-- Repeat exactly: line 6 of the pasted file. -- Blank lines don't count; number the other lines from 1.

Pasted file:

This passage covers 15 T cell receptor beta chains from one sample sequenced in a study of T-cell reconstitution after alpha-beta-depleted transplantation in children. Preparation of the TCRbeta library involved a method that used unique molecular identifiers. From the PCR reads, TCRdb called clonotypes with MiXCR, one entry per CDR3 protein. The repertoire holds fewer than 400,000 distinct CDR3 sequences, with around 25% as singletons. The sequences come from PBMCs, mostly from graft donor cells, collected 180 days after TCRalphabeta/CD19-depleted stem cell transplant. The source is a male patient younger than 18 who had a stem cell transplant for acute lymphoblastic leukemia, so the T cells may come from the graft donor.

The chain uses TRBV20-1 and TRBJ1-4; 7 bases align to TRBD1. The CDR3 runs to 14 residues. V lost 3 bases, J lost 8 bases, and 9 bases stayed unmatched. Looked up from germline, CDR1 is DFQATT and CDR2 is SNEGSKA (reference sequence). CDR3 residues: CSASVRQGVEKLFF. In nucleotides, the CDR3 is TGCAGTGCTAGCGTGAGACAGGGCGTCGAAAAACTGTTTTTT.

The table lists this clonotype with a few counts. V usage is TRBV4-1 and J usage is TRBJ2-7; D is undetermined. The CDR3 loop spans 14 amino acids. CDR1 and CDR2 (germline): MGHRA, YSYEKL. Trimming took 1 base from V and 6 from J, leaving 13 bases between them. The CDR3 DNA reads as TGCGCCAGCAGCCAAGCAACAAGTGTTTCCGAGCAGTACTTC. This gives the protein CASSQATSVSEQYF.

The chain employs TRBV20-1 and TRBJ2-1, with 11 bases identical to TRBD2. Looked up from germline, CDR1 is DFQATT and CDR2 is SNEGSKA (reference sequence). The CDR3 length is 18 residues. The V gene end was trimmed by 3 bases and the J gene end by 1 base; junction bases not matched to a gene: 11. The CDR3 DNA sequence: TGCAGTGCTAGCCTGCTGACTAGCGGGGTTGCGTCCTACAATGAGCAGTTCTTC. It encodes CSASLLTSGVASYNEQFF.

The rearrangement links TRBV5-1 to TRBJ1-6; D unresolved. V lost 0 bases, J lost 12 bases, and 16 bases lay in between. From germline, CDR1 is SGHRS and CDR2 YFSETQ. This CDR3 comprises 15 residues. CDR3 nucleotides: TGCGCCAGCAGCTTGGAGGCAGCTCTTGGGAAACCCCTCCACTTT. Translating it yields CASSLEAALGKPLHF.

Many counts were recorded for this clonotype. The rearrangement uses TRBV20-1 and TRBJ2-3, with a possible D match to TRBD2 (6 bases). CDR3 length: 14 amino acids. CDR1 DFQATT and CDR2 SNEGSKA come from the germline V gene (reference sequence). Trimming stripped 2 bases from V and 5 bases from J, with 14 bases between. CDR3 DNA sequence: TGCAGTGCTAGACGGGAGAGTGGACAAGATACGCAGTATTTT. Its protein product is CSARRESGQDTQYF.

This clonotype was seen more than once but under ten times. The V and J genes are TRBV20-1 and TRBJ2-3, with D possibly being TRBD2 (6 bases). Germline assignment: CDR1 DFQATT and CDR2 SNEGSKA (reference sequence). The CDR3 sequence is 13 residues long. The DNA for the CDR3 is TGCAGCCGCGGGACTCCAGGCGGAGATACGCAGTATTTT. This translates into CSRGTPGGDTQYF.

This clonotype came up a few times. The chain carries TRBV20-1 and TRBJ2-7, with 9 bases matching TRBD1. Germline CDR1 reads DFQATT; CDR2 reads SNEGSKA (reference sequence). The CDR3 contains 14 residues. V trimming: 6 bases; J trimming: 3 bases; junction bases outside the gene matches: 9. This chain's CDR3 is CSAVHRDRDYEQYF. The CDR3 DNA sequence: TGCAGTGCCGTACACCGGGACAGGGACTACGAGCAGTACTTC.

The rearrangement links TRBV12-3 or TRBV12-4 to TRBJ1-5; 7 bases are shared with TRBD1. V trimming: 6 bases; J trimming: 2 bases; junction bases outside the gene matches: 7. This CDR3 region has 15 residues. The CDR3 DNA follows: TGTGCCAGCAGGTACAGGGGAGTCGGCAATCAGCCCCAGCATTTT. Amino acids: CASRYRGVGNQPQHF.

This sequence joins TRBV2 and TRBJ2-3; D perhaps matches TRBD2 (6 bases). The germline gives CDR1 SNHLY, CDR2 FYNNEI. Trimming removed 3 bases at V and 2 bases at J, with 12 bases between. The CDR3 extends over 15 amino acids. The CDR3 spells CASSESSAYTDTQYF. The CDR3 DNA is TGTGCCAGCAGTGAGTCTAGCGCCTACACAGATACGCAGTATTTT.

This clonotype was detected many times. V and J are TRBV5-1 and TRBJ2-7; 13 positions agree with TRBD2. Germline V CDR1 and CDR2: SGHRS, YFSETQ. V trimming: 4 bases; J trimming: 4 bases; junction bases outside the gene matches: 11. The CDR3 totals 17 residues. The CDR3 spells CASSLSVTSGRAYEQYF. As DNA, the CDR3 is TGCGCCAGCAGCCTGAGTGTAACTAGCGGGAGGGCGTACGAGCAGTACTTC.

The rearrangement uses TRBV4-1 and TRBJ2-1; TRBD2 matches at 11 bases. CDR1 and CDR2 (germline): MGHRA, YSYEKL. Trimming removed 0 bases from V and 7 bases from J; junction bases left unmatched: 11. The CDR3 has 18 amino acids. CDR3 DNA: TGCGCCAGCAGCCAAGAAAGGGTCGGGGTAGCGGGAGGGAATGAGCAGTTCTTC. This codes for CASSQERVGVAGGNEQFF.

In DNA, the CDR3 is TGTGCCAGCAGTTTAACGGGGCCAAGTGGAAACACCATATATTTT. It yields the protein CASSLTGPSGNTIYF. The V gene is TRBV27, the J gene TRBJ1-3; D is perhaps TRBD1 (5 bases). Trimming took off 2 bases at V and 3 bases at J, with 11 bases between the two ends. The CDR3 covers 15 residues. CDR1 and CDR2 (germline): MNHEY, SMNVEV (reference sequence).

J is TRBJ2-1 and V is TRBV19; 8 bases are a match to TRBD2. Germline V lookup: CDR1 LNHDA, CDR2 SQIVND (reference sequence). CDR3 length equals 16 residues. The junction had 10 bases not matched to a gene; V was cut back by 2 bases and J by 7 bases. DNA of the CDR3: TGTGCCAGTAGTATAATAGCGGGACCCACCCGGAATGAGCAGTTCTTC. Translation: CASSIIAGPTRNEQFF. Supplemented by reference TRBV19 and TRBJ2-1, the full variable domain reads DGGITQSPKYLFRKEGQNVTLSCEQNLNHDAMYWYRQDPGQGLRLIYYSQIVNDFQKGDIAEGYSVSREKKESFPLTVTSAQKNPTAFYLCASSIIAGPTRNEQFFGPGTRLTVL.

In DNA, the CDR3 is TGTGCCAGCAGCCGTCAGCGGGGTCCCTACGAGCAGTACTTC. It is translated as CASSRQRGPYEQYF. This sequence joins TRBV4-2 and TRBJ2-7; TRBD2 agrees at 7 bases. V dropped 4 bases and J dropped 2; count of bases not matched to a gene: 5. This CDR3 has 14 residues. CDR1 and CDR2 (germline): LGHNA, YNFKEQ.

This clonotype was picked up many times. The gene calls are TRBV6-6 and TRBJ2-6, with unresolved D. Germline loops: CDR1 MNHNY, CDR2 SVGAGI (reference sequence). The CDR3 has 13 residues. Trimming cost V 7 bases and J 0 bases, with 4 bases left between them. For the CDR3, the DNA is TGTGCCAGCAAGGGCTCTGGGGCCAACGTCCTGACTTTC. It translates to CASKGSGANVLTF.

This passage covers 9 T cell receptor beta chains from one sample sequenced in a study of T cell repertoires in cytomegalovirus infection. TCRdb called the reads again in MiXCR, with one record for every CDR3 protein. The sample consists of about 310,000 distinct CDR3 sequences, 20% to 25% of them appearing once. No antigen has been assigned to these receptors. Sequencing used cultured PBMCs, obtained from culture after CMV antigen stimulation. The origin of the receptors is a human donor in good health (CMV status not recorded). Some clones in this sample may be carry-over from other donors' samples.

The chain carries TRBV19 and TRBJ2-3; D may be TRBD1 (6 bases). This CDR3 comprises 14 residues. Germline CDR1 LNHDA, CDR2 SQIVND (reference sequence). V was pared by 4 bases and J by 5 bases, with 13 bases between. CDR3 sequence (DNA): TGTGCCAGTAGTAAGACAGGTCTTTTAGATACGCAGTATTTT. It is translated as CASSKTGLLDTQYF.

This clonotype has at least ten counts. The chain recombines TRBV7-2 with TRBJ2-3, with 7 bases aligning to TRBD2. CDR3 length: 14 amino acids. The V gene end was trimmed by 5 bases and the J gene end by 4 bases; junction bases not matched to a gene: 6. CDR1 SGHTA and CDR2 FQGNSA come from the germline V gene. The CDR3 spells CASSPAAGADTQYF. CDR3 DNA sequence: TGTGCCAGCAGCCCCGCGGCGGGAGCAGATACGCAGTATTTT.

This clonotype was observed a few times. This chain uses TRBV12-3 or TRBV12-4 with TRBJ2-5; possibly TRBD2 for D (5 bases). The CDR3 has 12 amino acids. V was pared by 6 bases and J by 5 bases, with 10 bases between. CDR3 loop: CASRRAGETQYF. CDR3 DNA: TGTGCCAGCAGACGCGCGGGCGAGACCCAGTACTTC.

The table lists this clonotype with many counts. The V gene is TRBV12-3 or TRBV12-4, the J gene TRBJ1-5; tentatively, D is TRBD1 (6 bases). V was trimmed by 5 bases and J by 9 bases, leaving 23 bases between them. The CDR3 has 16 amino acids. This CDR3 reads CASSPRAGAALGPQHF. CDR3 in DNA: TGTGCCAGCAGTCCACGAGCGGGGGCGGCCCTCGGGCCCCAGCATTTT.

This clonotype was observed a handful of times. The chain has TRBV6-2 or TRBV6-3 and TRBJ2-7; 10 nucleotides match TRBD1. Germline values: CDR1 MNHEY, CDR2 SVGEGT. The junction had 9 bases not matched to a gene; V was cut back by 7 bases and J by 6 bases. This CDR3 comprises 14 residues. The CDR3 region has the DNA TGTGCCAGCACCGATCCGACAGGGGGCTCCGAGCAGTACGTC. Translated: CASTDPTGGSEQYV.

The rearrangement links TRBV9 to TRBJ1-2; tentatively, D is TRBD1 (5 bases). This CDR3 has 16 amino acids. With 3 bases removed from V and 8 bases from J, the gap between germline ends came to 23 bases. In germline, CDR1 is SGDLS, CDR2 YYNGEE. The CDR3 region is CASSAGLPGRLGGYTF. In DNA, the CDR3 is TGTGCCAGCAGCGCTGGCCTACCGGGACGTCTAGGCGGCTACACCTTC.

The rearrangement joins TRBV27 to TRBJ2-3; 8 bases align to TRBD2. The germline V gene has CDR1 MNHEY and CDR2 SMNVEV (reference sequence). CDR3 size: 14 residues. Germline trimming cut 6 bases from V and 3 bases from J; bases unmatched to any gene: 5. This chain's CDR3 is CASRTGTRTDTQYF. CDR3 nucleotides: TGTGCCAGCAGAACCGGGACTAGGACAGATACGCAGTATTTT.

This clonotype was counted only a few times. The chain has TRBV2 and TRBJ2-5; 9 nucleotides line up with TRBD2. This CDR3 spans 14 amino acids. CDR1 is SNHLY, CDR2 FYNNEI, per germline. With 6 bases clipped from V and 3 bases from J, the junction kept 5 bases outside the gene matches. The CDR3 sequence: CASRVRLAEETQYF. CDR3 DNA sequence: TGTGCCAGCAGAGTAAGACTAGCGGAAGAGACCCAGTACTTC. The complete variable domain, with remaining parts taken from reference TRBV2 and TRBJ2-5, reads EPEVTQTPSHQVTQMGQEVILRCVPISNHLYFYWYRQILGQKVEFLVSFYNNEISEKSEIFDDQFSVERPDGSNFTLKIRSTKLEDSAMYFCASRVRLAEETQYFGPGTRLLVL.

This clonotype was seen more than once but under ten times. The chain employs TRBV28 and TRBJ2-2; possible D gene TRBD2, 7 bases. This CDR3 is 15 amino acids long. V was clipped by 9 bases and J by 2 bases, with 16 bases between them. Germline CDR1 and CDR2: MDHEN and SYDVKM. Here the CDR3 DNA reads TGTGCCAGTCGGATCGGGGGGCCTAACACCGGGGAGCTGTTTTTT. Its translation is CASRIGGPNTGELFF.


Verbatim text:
Many counts were recorded for this clonotype. The rearrangement uses TRBV20-1 and TRBJ2-3, with a possible D match to TRBD2 (6 bases). CDR3 length: 14 amino acids. CDR1 DFQATT and CDR2 SNEGSKA come from the germline V gene (reference sequence). Trimming stripped 2 bases from V and 5 bases from J, with 14 bases between. CDR3 DNA sequence: TGCAGTGCTAGACGGGAGAGTGGACAAGATACGCAGTATTTT. Its protein product is CSARRESGQDTQYF.